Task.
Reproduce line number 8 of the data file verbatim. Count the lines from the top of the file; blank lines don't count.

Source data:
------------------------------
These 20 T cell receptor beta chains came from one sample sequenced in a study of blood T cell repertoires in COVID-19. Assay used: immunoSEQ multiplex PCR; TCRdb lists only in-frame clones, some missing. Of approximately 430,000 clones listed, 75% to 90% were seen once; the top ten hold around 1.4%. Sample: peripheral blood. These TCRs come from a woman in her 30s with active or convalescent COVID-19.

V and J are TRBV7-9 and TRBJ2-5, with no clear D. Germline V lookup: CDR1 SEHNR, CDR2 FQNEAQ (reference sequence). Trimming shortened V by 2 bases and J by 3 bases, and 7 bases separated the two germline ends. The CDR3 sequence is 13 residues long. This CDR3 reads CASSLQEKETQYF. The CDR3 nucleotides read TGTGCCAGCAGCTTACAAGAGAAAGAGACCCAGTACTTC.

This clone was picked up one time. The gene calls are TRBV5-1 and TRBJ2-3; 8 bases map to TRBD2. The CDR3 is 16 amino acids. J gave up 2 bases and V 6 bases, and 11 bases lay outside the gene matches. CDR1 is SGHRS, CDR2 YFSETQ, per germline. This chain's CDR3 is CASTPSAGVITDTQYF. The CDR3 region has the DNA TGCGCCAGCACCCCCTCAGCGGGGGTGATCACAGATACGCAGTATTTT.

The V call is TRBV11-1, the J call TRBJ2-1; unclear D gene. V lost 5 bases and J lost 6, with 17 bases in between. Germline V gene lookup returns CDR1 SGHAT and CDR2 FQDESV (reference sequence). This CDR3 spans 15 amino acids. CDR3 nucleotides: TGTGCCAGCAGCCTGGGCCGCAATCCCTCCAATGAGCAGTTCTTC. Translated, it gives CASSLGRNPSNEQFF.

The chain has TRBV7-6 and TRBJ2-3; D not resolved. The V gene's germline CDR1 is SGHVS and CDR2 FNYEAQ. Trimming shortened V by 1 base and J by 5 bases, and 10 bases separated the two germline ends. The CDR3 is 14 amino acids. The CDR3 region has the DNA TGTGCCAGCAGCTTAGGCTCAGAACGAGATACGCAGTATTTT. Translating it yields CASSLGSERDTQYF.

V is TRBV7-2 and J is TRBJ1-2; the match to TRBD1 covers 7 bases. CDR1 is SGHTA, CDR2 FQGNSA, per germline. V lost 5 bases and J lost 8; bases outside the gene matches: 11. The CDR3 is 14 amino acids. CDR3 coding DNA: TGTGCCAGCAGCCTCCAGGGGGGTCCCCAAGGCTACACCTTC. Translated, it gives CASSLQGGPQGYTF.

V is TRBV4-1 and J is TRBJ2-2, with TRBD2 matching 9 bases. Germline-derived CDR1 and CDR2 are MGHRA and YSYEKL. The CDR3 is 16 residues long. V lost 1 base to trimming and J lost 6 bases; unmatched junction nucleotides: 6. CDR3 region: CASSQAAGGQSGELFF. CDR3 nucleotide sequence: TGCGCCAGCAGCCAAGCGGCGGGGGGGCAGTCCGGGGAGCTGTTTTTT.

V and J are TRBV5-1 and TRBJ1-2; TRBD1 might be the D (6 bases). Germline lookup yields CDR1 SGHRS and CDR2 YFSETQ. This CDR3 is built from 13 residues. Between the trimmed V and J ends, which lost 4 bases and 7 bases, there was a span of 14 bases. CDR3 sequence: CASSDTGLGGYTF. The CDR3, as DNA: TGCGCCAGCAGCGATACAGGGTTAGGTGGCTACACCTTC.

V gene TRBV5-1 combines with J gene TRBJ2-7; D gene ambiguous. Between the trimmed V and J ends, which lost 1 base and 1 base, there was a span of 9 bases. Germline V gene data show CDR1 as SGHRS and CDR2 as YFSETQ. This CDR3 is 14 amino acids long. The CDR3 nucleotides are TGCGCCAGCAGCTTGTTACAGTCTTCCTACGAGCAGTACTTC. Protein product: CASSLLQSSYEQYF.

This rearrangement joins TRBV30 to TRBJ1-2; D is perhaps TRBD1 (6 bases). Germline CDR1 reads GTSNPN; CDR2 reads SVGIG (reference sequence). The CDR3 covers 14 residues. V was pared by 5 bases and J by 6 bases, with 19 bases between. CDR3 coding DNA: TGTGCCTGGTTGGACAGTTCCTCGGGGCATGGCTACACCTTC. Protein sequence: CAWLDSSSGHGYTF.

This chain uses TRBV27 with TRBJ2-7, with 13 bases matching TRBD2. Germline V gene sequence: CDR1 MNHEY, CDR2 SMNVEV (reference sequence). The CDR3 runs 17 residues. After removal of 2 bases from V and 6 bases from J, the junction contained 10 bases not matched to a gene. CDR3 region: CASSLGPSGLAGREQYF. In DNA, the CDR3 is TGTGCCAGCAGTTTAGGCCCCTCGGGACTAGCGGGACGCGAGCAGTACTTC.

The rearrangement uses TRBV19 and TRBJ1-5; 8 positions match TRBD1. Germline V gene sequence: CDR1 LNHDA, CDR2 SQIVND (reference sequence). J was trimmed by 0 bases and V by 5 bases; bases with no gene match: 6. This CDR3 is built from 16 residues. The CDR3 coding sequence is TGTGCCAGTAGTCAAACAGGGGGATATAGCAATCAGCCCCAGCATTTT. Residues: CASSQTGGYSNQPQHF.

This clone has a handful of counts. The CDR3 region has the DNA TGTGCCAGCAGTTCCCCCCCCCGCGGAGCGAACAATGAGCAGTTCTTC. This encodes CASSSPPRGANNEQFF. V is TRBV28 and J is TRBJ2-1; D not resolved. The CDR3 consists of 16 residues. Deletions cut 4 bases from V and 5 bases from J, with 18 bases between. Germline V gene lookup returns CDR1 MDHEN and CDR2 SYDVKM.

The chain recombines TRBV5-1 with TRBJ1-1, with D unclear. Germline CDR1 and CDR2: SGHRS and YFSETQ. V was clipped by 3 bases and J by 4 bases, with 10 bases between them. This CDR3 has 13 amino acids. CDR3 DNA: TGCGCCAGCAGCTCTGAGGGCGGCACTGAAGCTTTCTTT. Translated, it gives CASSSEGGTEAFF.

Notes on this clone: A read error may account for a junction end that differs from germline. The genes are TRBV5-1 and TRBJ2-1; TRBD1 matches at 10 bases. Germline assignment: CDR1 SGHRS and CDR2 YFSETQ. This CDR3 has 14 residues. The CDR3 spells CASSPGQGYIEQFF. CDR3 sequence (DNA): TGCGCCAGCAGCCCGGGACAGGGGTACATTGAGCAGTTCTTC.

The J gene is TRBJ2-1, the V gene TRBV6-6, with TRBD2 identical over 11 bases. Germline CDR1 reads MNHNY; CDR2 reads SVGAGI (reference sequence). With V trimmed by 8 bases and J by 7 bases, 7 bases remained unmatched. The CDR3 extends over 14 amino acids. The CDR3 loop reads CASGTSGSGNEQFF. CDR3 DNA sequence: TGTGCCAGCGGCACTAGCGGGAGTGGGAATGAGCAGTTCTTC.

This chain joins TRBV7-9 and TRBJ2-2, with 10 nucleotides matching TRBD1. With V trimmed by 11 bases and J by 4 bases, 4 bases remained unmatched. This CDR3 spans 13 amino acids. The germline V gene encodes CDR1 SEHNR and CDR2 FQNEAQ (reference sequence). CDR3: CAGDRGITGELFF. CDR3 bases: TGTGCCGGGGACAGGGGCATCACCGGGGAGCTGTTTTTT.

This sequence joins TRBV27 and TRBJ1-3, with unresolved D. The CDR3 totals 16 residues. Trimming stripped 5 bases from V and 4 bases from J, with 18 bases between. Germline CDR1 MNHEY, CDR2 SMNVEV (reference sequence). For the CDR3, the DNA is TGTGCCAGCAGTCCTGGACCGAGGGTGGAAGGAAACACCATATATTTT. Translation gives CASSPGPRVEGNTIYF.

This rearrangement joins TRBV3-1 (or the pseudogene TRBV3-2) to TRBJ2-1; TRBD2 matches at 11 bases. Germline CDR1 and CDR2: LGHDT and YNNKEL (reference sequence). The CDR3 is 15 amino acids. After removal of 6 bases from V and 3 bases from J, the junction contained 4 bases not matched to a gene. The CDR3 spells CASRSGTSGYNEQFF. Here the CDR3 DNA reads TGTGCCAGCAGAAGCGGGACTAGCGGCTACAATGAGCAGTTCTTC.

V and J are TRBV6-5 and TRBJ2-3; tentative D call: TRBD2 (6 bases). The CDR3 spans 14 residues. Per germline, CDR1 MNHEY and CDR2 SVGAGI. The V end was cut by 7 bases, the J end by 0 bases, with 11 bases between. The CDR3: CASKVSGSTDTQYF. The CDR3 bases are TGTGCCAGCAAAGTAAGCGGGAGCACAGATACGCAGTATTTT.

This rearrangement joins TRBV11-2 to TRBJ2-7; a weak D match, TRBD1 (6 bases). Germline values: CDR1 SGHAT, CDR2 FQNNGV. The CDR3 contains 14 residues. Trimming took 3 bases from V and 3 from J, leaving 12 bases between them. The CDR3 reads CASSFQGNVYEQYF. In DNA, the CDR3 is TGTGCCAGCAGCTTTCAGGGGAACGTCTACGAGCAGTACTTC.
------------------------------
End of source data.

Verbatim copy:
V and J are TRBV5-1 and TRBJ1-2; TRBD1 might be the D (6 bases). Germline lookup yields CDR1 SGHRS and CDR2 YFSETQ. This CDR3 is built from 13 residues. Between the trimmed V and J ends, which lost 4 bases and 7 bases, there was a span of 14 bases. CDR3 sequence: CASSDTGLGGYTF. The CDR3, as DNA: TGCGCCAGCAGCGATACAGGGTTAGGTGGCTACACCTTC.